Roberson v. S/S AMERICAN BUILDER, 265 F. Supp. 794 (E.D. Va. 1967)

US District Court for the Eastern District of Virginia - 265 F. Supp. 794 (E.D. Va. 1967)
April 3, 1967

265 F. Supp. 794 (1967)

Lloyd ROBERSON, Libelant,
v.
S/S AMERICAN BUILDER, etc., in rem, and United States Lines Company, in personam, Respondent.

No. 8588.

United States District Court E. D. Virginia, Norfolk Division.

March 29, 1967.

As Amended April 3, 1967.

*795 Amato, Balbalas, Breit, Cohen, Rutter & Friedman, C. Arthur Rutter, Jr., Norfolk, Va., for libelant.

Vandeventer, Black, Meredith & Martin, Walter B. Martin, Jr., Norfolk, Va., for respondent.

 
MEMORANDUM

WALTER E. HOFFMAN, Chief Judge.

This action, heard in conjunction with a civil jury case[1] as supplemented by additional evidence, involves claims for maintenance, cure, and damages occasioned by way of attorney's fees in allegedly failing to pay maintenance and provide cure.

The libelant, Lloyd Roberson, was injured on November 16, 1964, while employed as a seaman on board the SS AMERICAN BUILDER which was owned and operated by United States Lines Company. When the ship arrived in Norfolk on December 11, 1964, Roberson reported to the United States Public Health Service Hospital, but did not check in on that day. The hospital records indicate that he was told to check in on that day or the hospital would not be responsible. Roberson, however, claims that it was late when he arrived at the hospital and he was told to come back in the morning. In any event, the hospital records indicate that Roberson did not actually check in until December 15, 1964.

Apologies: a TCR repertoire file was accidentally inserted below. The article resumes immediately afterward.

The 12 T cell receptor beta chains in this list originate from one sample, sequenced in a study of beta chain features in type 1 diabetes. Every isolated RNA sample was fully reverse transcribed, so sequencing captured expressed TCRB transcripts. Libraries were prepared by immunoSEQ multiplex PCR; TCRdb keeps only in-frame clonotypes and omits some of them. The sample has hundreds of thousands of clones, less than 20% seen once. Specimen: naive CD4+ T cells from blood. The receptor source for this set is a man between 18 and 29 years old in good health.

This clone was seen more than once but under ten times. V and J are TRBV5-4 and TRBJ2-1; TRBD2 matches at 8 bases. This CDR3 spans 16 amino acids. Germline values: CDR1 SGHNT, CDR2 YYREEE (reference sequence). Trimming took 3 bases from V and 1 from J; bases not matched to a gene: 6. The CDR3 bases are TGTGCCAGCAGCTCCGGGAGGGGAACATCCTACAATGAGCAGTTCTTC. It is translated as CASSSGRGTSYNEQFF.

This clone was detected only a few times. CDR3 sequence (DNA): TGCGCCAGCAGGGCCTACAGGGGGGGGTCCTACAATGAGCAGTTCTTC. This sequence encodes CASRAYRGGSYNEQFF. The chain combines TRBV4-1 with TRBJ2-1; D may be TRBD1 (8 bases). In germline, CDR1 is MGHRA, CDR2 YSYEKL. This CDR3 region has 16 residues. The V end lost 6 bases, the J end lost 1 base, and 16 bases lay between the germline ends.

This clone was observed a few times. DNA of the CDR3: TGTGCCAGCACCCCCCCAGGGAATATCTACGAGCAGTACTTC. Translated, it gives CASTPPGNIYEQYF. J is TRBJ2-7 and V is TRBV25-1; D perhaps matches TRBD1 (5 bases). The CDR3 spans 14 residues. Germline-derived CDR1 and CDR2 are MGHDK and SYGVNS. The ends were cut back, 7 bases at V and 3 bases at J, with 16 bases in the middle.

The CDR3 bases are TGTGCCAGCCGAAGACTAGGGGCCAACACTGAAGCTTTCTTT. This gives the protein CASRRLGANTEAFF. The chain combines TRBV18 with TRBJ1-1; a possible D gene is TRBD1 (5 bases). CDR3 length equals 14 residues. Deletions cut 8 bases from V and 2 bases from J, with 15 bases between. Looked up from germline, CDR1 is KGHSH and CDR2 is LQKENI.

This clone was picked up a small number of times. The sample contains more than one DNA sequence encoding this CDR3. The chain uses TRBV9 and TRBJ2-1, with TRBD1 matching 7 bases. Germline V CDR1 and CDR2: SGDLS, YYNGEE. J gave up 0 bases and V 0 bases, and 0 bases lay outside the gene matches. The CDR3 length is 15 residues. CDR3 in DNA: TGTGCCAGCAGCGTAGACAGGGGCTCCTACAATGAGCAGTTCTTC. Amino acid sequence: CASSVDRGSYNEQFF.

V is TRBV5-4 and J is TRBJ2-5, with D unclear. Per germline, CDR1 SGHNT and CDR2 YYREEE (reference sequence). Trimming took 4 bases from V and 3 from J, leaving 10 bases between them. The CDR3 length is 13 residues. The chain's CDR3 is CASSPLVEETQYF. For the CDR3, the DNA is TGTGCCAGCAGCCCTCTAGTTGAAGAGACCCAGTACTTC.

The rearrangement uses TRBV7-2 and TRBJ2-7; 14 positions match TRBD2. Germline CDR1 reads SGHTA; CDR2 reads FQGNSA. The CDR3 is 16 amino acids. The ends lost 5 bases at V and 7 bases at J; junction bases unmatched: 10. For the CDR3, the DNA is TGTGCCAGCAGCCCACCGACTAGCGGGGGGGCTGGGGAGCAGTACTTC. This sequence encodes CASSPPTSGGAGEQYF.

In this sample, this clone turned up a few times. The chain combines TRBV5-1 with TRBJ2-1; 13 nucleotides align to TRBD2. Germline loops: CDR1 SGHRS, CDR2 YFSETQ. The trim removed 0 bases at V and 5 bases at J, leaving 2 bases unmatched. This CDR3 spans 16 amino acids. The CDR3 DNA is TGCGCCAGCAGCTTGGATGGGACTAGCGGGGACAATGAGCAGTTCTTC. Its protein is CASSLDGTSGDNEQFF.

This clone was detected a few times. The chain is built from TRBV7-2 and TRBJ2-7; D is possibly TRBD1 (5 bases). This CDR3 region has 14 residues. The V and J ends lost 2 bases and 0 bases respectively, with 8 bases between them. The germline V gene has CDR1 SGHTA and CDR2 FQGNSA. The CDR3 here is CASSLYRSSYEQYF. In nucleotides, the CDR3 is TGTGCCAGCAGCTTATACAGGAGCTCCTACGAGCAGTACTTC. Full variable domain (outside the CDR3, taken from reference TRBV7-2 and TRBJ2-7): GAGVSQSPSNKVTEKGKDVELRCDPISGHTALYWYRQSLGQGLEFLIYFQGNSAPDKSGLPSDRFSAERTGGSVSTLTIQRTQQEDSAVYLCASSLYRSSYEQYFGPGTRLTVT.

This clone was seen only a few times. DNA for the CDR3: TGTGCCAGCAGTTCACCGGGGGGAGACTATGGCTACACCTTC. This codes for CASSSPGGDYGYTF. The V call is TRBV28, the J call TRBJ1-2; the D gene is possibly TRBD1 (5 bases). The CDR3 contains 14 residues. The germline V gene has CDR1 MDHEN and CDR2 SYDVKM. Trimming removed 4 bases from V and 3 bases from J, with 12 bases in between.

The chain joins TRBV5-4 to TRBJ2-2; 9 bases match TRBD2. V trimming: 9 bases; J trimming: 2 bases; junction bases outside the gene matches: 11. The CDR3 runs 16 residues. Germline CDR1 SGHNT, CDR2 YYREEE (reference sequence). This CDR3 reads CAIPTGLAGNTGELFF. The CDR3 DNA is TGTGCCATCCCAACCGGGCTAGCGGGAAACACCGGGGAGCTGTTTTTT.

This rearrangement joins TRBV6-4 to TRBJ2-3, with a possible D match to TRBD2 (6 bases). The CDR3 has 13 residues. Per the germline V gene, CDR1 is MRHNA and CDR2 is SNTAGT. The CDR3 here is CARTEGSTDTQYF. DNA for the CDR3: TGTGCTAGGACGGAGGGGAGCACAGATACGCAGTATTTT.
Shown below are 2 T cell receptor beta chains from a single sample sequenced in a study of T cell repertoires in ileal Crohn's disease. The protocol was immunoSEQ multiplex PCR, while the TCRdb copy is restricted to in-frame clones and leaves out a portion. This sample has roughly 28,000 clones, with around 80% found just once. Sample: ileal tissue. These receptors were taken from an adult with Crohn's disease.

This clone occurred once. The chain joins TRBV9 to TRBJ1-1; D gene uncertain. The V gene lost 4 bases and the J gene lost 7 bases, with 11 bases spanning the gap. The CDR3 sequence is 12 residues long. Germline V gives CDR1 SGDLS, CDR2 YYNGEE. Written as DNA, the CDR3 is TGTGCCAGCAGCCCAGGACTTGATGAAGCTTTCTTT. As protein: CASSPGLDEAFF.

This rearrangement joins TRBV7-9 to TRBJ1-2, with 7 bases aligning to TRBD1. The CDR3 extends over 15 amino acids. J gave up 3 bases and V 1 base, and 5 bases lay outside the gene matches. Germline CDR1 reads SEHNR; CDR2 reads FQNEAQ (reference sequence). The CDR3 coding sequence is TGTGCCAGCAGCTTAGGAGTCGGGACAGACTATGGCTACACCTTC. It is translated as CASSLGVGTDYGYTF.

Roberson was treated as an inpatient at the hospital for a thrombophlebitic leg condition resulting from his injury until January 30, 1965. Following his discharge on that date, he continued to receive outpatient treatment at the Public Health Service Hospital until June 15, 1965, according to the hospital records. His treatment, both as an inpatient and outpatient, was described as "conservative" in nature, consisting of bed rest, heat treatments, whirlpool therapy and the like.

On February 9, 1965, admittedly on the advice of his attorney, libelant went to see a private physician, Dr. Berger. He made a number of subsequent visits to Dr. Berger's office and, on May 18, 1965, Dr. Berger recommended that Roberson undergo two operations for relief of his thrombophlebitic condition. Roberson apparently told the examining physician at the Public Health Service Hospital about this recommendation on his next visit, for the Clinical Record for May 25 states: "Has been seeing Dr. Berger, private surgeon, who recommends *796 surgery in next 2 wk." On that particular visit to the Public Health Service Hospital, libelant was examined by the Surgery Clinic and the need for surgery evaluated. Apparently it was decided to continue the same conservative treatment for the time being.

On June 8, 1965, Roberson was again examined at the Surgery Clinic. The Clinical Record for this visit states: "Patient appears distraught because we have not made plans to operate, since Dr. Berger, to whom his lawyer sent him, suggested surgery to have been done by now."

On Roberson's last visit to the Public Health Service Hospital on June 15, 1965, the examining physician, Dr. Flynn, recommended admission to the hospital and a phlebogram and possible surgery to correct Roberson's deep-vein condition. However, Roberson informed Dr. Flynn that he was already scheduled to be operated upon by Dr. Berger three days later at Leigh Memorial Hospital. This operation was in fact conducted, followed by a second operation on July 13, 1965. Dr. Berger's bill for medical services (excluding charges for attorney's conferences and testifying in court) was $550.00, and Leigh Memorial Hospital's bill was $1074.50.